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Matt Kenseth's winding road back to the NASCAR Cup Series

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Matt Kenseth's winding road back to the NASCAR Cup Series
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Matt Kenseth, 48, is back in the NASCAR Cup Series in a shock move by Chip Ganassi Racing to name him the new driver of the No. 42 machine following Kyle Larson's firing.

Kenseth will return to the driver's seat in a shock move by Chip Ganassi Racing, but how did we get to this point? Here's a look back on Kenseth's unique path back into NASCAR competition.

Loyalty to Roush Fenway

Kenseth started his full-time Cup career in 2000 with Roush Racing (now Roush Fenway Racing) where he found victory lane early on in NASCAR's longest race -- the Coca Cola 600. His time with Roush was fruitful, winning 24 races, two Daytona 500s and the 2003 series title.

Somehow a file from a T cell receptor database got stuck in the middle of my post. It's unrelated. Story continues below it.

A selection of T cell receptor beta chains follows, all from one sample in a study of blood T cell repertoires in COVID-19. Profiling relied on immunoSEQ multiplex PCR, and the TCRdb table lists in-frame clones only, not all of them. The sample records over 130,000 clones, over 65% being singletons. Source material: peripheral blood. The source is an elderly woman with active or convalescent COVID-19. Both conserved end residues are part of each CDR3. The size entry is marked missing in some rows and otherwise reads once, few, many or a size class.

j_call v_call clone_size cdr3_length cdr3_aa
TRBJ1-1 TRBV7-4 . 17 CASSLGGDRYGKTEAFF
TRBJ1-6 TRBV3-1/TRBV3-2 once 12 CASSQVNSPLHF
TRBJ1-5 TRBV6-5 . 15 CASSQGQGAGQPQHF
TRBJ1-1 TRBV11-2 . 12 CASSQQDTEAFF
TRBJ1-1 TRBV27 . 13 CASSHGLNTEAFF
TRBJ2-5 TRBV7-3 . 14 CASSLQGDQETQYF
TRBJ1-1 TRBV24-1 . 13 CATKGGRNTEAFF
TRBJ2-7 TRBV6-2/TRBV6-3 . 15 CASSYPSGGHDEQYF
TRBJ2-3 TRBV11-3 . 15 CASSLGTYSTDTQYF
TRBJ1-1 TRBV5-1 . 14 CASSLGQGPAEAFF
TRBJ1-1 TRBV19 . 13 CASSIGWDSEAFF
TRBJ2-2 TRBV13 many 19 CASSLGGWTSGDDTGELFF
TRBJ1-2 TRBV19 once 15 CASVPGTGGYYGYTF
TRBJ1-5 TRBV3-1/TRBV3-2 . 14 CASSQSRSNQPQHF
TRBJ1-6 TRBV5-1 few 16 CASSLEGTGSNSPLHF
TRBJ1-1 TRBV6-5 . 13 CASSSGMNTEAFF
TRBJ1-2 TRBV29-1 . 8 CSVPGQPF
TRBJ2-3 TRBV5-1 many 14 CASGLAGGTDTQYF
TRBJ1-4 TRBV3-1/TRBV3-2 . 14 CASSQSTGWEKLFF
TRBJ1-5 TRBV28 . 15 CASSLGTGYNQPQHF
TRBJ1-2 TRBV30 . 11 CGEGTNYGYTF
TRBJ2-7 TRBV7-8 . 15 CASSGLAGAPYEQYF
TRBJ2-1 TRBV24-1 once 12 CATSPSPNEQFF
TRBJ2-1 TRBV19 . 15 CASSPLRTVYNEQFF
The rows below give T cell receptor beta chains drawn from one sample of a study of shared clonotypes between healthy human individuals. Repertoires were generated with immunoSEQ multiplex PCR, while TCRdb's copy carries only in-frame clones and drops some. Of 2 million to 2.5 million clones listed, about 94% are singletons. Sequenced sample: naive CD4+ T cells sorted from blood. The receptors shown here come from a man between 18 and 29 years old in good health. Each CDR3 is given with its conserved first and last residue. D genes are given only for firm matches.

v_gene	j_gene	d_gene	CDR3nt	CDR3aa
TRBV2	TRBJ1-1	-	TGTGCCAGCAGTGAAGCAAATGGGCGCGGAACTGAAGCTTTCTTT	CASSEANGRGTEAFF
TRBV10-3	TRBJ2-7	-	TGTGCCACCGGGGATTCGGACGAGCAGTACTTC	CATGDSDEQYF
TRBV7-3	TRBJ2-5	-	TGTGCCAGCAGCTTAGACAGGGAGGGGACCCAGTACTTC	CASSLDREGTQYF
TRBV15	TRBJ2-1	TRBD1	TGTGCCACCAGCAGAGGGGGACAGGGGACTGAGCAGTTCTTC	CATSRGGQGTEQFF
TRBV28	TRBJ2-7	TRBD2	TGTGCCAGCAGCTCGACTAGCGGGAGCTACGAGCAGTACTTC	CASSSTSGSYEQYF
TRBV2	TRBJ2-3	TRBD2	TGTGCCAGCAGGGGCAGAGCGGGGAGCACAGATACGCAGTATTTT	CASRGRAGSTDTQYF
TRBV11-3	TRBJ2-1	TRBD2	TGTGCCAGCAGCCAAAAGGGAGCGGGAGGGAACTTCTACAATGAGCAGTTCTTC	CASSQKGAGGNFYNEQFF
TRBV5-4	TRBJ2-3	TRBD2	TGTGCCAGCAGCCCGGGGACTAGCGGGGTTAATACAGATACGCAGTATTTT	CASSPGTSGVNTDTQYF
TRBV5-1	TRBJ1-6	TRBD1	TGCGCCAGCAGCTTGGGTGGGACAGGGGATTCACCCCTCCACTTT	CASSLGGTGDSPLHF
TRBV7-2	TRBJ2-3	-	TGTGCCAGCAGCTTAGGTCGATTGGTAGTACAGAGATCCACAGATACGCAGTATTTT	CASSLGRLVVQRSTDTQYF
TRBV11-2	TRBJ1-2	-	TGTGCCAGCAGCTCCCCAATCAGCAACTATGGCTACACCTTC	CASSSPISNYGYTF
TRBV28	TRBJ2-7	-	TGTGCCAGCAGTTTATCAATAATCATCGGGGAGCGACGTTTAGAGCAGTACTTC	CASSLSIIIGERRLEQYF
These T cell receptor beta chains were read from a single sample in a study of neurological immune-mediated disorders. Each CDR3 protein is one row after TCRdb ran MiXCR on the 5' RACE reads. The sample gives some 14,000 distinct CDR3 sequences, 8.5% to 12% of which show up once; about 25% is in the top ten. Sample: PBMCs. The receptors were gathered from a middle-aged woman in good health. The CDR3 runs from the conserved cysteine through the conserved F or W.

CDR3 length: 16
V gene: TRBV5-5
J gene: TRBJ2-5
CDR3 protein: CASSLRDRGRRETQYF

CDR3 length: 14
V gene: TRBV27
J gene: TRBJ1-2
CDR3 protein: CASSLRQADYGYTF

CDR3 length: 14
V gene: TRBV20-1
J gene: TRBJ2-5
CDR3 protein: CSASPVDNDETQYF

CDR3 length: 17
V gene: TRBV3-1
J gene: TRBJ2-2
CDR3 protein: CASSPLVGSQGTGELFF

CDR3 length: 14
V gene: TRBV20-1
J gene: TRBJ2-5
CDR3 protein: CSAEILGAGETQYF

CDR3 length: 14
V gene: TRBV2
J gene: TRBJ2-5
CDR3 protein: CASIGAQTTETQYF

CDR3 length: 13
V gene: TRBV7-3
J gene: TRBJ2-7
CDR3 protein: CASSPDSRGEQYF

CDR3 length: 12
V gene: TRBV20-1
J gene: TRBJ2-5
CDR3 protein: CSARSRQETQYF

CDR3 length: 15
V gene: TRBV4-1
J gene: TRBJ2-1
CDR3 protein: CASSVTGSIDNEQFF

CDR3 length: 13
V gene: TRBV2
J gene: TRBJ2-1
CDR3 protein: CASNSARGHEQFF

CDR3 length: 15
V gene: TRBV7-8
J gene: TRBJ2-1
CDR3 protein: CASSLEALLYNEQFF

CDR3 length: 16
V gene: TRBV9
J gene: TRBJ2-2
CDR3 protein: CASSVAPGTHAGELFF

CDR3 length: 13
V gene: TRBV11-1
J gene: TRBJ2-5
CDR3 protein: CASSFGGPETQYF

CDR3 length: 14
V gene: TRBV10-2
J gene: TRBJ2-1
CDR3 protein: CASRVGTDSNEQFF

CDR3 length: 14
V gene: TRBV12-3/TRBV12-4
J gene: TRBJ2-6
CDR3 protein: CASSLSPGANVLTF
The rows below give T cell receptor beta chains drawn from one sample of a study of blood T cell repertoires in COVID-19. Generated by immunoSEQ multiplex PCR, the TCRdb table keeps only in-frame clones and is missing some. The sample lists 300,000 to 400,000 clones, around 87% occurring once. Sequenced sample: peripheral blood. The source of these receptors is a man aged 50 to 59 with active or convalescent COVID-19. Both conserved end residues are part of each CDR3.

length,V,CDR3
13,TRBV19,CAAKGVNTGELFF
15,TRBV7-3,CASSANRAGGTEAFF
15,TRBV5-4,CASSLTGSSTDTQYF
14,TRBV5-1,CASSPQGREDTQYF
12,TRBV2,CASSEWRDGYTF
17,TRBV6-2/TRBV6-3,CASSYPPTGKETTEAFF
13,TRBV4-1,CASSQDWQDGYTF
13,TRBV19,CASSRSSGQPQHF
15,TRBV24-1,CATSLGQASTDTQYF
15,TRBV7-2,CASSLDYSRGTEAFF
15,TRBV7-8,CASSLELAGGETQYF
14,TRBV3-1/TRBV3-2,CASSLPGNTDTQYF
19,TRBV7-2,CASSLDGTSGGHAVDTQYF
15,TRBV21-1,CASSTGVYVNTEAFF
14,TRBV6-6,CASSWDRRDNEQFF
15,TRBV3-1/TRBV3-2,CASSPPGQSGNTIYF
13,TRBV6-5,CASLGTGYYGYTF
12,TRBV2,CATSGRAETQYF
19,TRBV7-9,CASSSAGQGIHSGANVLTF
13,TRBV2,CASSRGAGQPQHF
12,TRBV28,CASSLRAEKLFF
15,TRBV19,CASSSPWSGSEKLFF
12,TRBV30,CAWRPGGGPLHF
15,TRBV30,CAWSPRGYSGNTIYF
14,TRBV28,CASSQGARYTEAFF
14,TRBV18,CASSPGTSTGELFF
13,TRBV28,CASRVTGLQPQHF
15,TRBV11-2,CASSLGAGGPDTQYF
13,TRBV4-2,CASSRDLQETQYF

Matt Kenseth and the final Winston Cup championship trophy

Matt Kenseth and the final Winston Cup championship trophy

Photo by: Autostock

But at the conclusion of the 2012 season and at the age of 40, he felt it was time for a change in what he called a "difficult" decision. After spending his entire NCS career with RFR and despite winning three races in his final season with the team, he walked away and joined Joe Gibbs Racing for the 2013 season.

A new beginning

Some may say the grass isn't always greener on the other side, but that certainly wasn't the case for Kenseth. He won a career-high seven races in 2013, placing second in the championship standings and solidifying his place within the organization. 

In 2015, Kenseth got himself involved in a now infamous feud with Joey Logano during the title chase. While leading with a few laps to go in the playoff race at Kansas -- a win that would have locked him into the Championship 4 -- Kenseth was spun off the nose of Logano. Two weeks later, he would have his revenge as he sent Logano careening into the wall at Martinsville while the Team Penske driver was leading, knocking him out of the Championship 4 as well. Kenseth was parked for the final two races of the year and the fan base was split over the controversial move. It was the first time he had missed a race in 15 years of full-time competition.

Matt Kenseth, Joe Gibbs Racing Toyota